We’ve been busy and out of town for the past few days. We came home to, alas, weeds and work. Taking a short holiday from a farm always seems like a mixed bag; we get a break only to have to go at it extra-hard as soon as we return….oh well!
So, some highlights. We went to Oregon, and blundered upon a private home showing of one of the most meticulously maintained rose gardens I’ve ever seen. This retired couple had over 750 roses, and I’m pretty sure that they spend most or all of their time working at it. They were both AARS rose judges, very knowledgeable, and their garden was an absolute showpiece. I wrote down many names of varieties I’d like to havel; this was an unusual opportunity to see each plant in action rather than just guessing from the pitures and label descriptions. My own rose garden seemed sad, in contrast! Next year I will be moving many of my roses to a new location, since the growth of nearby trees has occurred at a greater pace than originally anticipated. Roses don’t like shade, at all.
When we travel, Xerxes often goes with us. He requires a housesitter who comes at least every other day, and that wasn’t able to be arranged this time. So he went to Oregon. If anyone ever decides that more spectacle is required in their lives, I offer that they should travel I-5 with a rooster on their lap. The stares and the comments at the gas stations are de rigeur. But the icing on the cake came when we wanted to see the new Sundial bridge in Redding. We couldn’t leave him in the car, as the weather was hot. There was nothing else for it but to carry this ridiculous bird like a chihuahua for the duration of our sightseeing. "Maybe no one will notice him," I said to Ken. That notion was shot down as soon as I exited the car, where he was promptly spotted by a young lady who introduced herself as the president of Redding poultry FFA. It really went downhill when I exited from using the facilities, to find a press photographer pointing a camera at us. Or rather, at Xerxes. Then the comments…."She’s got a chicken!"… "Is that a rooster?"… "Look, it’s a chicken?"…"Is there something wrong with him?". The facial expressions of the onlookers ranged from endearing (most of the older ladies) to utter incomprehension (just about everyone else). I had wanted to see the arboretum, but Xerxes was getting too hot, and any hopes of a low profile weren’t manifesting themselves. At least we were given a packet of 100 sunflower seeds by the garden volunteers on the way out. Lovely place, must visit again sometime. Without the bird…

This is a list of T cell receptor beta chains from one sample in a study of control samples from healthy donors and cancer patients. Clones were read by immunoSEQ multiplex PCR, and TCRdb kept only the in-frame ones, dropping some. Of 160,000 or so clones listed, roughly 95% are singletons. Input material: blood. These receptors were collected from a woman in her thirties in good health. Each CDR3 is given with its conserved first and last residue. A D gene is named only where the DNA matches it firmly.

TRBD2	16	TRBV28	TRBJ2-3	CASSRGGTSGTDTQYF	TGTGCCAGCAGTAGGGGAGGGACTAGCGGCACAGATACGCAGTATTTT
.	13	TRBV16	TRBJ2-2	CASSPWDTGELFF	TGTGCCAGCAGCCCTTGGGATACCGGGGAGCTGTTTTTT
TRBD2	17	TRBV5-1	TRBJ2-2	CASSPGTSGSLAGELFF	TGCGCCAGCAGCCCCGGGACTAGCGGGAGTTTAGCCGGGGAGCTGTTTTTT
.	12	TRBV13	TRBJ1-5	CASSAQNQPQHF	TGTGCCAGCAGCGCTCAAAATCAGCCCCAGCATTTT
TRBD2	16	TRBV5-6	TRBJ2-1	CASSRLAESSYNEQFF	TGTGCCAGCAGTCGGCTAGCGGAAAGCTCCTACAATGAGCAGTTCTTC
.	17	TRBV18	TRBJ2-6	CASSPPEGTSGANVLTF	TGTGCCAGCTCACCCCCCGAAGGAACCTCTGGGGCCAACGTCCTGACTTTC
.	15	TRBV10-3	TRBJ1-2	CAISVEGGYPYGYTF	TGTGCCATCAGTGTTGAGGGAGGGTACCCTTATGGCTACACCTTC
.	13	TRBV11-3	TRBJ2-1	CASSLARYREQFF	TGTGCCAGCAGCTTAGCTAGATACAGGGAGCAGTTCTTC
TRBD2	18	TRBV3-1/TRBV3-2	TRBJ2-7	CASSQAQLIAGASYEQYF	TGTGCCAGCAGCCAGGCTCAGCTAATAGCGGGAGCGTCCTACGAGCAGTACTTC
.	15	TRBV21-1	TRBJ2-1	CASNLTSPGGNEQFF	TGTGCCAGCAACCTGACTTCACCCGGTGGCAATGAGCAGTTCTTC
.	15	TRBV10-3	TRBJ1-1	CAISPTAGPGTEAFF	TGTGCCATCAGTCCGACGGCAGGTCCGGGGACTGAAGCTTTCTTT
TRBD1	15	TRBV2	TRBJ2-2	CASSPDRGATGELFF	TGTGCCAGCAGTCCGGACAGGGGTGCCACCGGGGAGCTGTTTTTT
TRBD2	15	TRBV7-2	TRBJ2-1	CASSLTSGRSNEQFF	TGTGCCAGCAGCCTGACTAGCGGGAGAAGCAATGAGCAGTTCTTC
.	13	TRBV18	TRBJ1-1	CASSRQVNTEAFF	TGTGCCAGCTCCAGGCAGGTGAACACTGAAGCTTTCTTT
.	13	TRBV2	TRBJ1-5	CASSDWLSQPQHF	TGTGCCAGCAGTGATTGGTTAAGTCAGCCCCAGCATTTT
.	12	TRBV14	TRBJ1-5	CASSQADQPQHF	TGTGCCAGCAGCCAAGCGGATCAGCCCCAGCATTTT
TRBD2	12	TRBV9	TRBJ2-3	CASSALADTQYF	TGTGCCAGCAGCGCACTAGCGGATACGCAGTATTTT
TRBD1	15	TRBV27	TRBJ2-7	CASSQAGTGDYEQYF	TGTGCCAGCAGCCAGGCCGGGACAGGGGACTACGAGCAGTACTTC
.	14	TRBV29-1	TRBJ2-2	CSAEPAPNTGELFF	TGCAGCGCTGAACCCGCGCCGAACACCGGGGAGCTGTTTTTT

The vegetables right now are still a battle with the insects. Slugs, earwigs and ants, may they all rot in hell. The hollyhocks are blooming and look very nice. The sweetpeas are beginning to die back, we’ll see if they can be kept going with enough water. Maybe half of the tomatoes are in. I still have to sow a lot of seeds before this month ends, the gourds may have to be done over. Right now, the only thing actually thriving is the broom corn. Go figure. Of course it’s doing well, you don’t eat it…….
The Narragansett eggs should begin hatching tomorrow evening, and the Royal Palm chicks are enjoying flitting and flying around in the nice weather.